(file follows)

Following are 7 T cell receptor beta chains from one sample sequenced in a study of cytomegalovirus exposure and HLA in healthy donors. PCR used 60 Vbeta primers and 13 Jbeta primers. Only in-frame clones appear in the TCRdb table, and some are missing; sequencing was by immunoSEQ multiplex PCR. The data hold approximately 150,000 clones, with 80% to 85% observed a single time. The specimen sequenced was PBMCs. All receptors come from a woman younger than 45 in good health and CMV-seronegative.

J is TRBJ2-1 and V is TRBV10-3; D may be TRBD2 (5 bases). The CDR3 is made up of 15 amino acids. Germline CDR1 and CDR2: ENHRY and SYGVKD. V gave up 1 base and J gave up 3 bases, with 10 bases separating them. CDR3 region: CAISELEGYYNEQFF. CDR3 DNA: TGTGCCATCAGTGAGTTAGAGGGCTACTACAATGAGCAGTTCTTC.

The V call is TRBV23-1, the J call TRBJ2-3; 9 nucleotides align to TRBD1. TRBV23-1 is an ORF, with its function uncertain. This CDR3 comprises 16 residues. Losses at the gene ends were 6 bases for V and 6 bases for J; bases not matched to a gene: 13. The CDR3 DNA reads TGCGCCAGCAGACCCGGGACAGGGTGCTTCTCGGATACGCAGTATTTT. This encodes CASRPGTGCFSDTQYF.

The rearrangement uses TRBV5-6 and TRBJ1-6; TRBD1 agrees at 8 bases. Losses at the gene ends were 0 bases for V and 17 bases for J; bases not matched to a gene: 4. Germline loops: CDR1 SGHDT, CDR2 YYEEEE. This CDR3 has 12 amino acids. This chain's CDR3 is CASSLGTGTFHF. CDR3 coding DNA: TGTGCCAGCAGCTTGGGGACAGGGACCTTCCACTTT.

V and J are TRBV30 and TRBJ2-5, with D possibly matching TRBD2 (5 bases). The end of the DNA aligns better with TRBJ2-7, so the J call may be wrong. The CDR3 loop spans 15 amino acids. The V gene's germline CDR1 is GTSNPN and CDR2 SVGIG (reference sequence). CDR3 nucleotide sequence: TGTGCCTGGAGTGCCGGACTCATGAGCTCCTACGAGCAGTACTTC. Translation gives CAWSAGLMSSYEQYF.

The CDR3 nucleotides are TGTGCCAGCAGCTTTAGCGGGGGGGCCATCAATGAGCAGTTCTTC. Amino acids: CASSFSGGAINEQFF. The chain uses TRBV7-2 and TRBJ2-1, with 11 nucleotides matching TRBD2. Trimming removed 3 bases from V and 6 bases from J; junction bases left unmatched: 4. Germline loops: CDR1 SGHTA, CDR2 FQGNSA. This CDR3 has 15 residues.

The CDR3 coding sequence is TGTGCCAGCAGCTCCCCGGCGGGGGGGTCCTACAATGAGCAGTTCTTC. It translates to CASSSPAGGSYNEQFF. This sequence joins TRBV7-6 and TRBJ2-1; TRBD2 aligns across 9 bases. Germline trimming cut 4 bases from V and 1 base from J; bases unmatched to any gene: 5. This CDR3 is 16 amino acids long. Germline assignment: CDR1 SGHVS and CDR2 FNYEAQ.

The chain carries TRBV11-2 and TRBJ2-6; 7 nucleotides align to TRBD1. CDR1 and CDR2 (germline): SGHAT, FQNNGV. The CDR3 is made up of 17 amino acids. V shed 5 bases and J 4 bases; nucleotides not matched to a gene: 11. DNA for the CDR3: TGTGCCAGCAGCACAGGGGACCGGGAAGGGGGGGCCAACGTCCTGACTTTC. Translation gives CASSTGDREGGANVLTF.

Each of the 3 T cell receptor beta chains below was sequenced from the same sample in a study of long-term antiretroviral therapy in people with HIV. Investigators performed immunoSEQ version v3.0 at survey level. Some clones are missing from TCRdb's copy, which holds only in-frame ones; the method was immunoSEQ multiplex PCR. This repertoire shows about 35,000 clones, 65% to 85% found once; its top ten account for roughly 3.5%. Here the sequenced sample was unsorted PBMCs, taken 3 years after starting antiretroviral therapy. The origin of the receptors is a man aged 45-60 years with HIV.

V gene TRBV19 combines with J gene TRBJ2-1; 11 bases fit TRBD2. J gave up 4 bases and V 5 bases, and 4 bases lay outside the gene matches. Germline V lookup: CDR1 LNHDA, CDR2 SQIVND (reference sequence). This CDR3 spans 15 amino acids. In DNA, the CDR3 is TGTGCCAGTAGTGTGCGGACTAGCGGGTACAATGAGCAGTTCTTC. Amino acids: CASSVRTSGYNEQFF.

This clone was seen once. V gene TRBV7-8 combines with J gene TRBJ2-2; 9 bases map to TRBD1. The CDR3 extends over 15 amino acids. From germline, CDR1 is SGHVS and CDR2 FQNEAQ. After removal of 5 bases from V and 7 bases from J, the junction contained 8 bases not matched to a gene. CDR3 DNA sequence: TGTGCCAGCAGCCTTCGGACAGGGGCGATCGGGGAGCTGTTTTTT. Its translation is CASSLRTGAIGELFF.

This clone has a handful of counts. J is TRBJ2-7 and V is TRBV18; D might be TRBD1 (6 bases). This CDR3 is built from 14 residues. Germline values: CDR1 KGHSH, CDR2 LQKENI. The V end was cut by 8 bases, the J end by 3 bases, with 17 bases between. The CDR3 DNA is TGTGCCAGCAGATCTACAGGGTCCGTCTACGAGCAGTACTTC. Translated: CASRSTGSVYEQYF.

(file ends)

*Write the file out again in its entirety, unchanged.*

Following are 7 T cell receptor beta chains from one sample sequenced in a study of cytomegalovirus exposure and HLA in healthy donors. PCR used 60 Vbeta primers and 13 Jbeta primers. Only in-frame clones appear in the TCRdb table, and some are missing; sequencing was by immunoSEQ multiplex PCR. The data hold approximately 150,000 clones, with 80% to 85% observed a single time. The specimen sequenced was PBMCs. All receptors come from a woman younger than 45 in good health and CMV-seronegative.

J is TRBJ2-1 and V is TRBV10-3; D may be TRBD2 (5 bases). The CDR3 is made up of 15 amino acids. Germline CDR1 and CDR2: ENHRY and SYGVKD. V gave up 1 base and J gave up 3 bases, with 10 bases separating them. CDR3 region: CAISELEGYYNEQFF. CDR3 DNA: TGTGCCATCAGTGAGTTAGAGGGCTACTACAATGAGCAGTTCTTC.

The V call is TRBV23-1, the J call TRBJ2-3; 9 nucleotides align to TRBD1. TRBV23-1 is an ORF, with its function uncertain. This CDR3 comprises 16 residues. Losses at the gene ends were 6 bases for V and 6 bases for J; bases not matched to a gene: 13. The CDR3 DNA reads TGCGCCAGCAGACCCGGGACAGGGTGCTTCTCGGATACGCAGTATTTT. This encodes CASRPGTGCFSDTQYF.

The rearrangement uses TRBV5-6 and TRBJ1-6; TRBD1 agrees at 8 bases. Losses at the gene ends were 0 bases for V and 17 bases for J; bases not matched to a gene: 4. Germline loops: CDR1 SGHDT, CDR2 YYEEEE. This CDR3 has 12 amino acids. This chain's CDR3 is CASSLGTGTFHF. CDR3 coding DNA: TGTGCCAGCAGCTTGGGGACAGGGACCTTCCACTTT.

V and J are TRBV30 and TRBJ2-5, with D possibly matching TRBD2 (5 bases). The end of the DNA aligns better with TRBJ2-7, so the J call may be wrong. The CDR3 loop spans 15 amino acids. The V gene's germline CDR1 is GTSNPN and CDR2 SVGIG (reference sequence). CDR3 nucleotide sequence: TGTGCCTGGAGTGCCGGACTCATGAGCTCCTACGAGCAGTACTTC. Translation gives CAWSAGLMSSYEQYF.

The CDR3 nucleotides are TGTGCCAGCAGCTTTAGCGGGGGGGCCATCAATGAGCAGTTCTTC. Amino acids: CASSFSGGAINEQFF. The chain uses TRBV7-2 and TRBJ2-1, with 11 nucleotides matching TRBD2. Trimming removed 3 bases from V and 6 bases from J; junction bases left unmatched: 4. Germline loops: CDR1 SGHTA, CDR2 FQGNSA. This CDR3 has 15 residues.

The CDR3 coding sequence is TGTGCCAGCAGCTCCCCGGCGGGGGGGTCCTACAATGAGCAGTTCTTC. It translates to CASSSPAGGSYNEQFF. This sequence joins TRBV7-6 and TRBJ2-1; TRBD2 aligns across 9 bases. Germline trimming cut 4 bases from V and 1 base from J; bases unmatched to any gene: 5. This CDR3 is 16 amino acids long. Germline assignment: CDR1 SGHVS and CDR2 FNYEAQ.

The chain carries TRBV11-2 and TRBJ2-6; 7 nucleotides align to TRBD1. CDR1 and CDR2 (germline): SGHAT, FQNNGV. The CDR3 is made up of 17 amino acids. V shed 5 bases and J 4 bases; nucleotides not matched to a gene: 11. DNA for the CDR3: TGTGCCAGCAGCACAGGGGACCGGGAAGGGGGGGCCAACGTCCTGACTTTC. Translation gives CASSTGDREGGANVLTF.

Each of the 3 T cell receptor beta chains below was sequenced from the same sample in a study of long-term antiretroviral therapy in people with HIV. Investigators performed immunoSEQ version v3.0 at survey level. Some clones are missing from TCRdb's copy, which holds only in-frame ones; the method was immunoSEQ multiplex PCR. This repertoire shows about 35,000 clones, 65% to 85% found once; its top ten account for roughly 3.5%. Here the sequenced sample was unsorted PBMCs, taken 3 years after starting antiretroviral therapy. The origin of the receptors is a man aged 45-60 years with HIV.

V gene TRBV19 combines with J gene TRBJ2-1; 11 bases fit TRBD2. J gave up 4 bases and V 5 bases, and 4 bases lay outside the gene matches. Germline V lookup: CDR1 LNHDA, CDR2 SQIVND (reference sequence). This CDR3 spans 15 amino acids. In DNA, the CDR3 is TGTGCCAGTAGTGTGCGGACTAGCGGGTACAATGAGCAGTTCTTC. Amino acids: CASSVRTSGYNEQFF.

This clone was seen once. V gene TRBV7-8 combines with J gene TRBJ2-2; 9 bases map to TRBD1. The CDR3 extends over 15 amino acids. From germline, CDR1 is SGHVS and CDR2 FQNEAQ. After removal of 5 bases from V and 7 bases from J, the junction contained 8 bases not matched to a gene. CDR3 DNA sequence: TGTGCCAGCAGCCTTCGGACAGGGGCGATCGGGGAGCTGTTTTTT. Its translation is CASSLRTGAIGELFF.

This clone has a handful of counts. J is TRBJ2-7 and V is TRBV18; D might be TRBD1 (6 bases). This CDR3 is built from 14 residues. Germline values: CDR1 KGHSH, CDR2 LQKENI. The V end was cut by 8 bases, the J end by 3 bases, with 17 bases between. The CDR3 DNA is TGTGCCAGCAGATCTACAGGGTCCGTCTACGAGCAGTACTTC. Translated: CASRSTGSVYEQYF.